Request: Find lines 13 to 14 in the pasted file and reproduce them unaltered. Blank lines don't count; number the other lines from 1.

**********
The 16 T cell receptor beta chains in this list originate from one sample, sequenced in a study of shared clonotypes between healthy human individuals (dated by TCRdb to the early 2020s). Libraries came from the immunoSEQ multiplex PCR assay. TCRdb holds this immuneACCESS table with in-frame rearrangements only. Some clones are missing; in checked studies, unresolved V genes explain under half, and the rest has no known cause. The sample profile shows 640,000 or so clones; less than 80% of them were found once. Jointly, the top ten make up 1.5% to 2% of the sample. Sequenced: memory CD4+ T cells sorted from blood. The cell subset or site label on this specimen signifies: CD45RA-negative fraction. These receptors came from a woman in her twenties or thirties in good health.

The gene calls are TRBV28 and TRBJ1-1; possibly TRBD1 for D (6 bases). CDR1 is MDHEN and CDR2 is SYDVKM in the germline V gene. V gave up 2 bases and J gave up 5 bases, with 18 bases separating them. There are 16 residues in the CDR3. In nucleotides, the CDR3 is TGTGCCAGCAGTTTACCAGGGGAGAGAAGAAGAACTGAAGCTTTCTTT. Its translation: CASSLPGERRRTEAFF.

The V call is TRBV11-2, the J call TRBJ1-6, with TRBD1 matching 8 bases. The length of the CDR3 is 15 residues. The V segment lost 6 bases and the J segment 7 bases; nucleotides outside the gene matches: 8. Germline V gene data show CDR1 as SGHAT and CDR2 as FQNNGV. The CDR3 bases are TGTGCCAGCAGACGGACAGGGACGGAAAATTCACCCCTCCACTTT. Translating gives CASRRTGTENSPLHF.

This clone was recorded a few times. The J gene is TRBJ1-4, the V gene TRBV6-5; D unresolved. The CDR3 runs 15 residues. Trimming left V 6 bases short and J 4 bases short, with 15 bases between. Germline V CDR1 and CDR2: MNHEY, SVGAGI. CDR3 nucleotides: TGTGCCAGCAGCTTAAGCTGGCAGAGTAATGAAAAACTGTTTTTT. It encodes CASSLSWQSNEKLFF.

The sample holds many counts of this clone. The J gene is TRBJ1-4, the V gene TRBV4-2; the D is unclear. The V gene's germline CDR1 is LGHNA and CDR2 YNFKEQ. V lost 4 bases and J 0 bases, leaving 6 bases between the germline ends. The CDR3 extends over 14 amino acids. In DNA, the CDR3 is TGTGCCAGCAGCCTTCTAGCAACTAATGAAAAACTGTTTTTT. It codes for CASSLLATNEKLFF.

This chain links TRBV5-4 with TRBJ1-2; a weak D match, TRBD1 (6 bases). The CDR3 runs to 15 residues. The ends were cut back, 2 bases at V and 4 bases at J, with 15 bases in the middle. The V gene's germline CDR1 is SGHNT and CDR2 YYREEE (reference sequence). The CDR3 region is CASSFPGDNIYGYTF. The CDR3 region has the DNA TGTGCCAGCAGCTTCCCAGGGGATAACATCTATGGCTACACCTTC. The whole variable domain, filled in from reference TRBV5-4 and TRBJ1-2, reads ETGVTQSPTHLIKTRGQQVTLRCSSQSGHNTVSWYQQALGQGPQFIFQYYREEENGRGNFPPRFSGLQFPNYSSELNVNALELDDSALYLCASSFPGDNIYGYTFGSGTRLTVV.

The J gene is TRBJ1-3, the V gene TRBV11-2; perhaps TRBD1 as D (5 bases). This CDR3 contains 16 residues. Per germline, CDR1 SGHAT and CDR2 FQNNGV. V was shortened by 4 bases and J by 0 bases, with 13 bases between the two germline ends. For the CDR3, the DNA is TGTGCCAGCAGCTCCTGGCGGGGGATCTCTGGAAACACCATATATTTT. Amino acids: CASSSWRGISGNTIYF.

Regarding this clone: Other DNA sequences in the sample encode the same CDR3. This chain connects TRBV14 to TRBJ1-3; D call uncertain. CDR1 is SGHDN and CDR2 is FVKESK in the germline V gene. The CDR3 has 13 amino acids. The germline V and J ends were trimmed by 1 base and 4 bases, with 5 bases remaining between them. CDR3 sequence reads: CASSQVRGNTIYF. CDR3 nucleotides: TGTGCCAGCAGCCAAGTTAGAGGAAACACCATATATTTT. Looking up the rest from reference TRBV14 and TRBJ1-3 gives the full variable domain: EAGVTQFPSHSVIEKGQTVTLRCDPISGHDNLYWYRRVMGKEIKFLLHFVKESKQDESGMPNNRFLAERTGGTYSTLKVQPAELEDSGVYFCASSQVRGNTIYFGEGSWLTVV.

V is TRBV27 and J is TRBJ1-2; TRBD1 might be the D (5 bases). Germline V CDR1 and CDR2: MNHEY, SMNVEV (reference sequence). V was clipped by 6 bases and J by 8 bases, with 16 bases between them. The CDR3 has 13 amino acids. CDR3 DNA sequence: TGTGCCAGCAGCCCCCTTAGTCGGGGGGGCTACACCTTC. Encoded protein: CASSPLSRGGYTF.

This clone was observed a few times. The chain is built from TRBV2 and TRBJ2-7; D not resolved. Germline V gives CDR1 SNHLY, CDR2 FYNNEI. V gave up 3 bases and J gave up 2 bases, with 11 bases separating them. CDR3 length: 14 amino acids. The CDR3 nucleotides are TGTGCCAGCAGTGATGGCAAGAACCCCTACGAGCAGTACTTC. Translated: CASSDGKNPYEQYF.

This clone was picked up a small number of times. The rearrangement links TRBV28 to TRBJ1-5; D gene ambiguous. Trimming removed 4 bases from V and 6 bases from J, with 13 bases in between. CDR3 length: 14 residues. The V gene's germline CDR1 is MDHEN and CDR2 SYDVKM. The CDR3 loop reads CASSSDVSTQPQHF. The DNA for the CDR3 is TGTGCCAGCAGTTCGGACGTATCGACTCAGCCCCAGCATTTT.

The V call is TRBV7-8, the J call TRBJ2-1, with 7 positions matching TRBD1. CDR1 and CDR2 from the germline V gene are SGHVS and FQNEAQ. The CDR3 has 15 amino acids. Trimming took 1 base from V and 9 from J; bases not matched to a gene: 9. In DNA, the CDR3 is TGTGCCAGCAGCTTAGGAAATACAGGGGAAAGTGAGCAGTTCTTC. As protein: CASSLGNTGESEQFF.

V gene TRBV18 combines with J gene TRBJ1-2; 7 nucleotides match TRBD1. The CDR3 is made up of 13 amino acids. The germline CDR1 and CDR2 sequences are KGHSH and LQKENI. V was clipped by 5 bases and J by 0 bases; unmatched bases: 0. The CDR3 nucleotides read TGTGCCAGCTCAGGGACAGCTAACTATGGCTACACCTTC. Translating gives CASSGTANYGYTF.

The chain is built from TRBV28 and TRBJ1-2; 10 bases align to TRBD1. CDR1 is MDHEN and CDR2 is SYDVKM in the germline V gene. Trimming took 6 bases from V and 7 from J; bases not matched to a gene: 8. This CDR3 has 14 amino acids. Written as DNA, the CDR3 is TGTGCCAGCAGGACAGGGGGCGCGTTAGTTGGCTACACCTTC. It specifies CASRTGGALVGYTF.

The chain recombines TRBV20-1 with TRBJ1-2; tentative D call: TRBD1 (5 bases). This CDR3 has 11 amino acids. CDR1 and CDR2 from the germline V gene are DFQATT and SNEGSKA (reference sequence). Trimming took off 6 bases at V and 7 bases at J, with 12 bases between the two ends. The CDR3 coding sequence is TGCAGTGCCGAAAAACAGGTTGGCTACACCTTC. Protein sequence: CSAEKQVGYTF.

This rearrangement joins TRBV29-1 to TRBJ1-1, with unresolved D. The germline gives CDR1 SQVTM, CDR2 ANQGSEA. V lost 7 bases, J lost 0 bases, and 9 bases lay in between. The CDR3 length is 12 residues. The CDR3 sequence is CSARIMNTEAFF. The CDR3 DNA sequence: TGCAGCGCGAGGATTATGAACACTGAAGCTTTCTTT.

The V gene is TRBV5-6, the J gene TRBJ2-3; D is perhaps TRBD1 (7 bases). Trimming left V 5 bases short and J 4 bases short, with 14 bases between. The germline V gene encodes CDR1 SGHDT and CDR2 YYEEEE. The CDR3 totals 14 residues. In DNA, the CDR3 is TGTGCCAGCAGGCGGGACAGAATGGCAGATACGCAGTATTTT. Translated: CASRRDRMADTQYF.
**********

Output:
V gene TRBV18 combines with J gene TRBJ1-2; 7 nucleotides match TRBD1. The CDR3 is made up of 13 amino acids. The germline CDR1 and CDR2 sequences are KGHSH and LQKENI. V was clipped by 5 bases and J by 0 bases; unmatched bases: 0. The CDR3 nucleotides read TGTGCCAGCTCAGGGACAGCTAACTATGGCTACACCTTC. Translating gives CASSGTANYGYTF.

The chain is built from TRBV28 and TRBJ1-2; 10 bases align to TRBD1. CDR1 is MDHEN and CDR2 is SYDVKM in the germline V gene. Trimming took 6 bases from V and 7 from J; bases not matched to a gene: 8. This CDR3 has 14 amino acids. Written as DNA, the CDR3 is TGTGCCAGCAGGACAGGGGGCGCGTTAGTTGGCTACACCTTC. It specifies CASRTGGALVGYTF.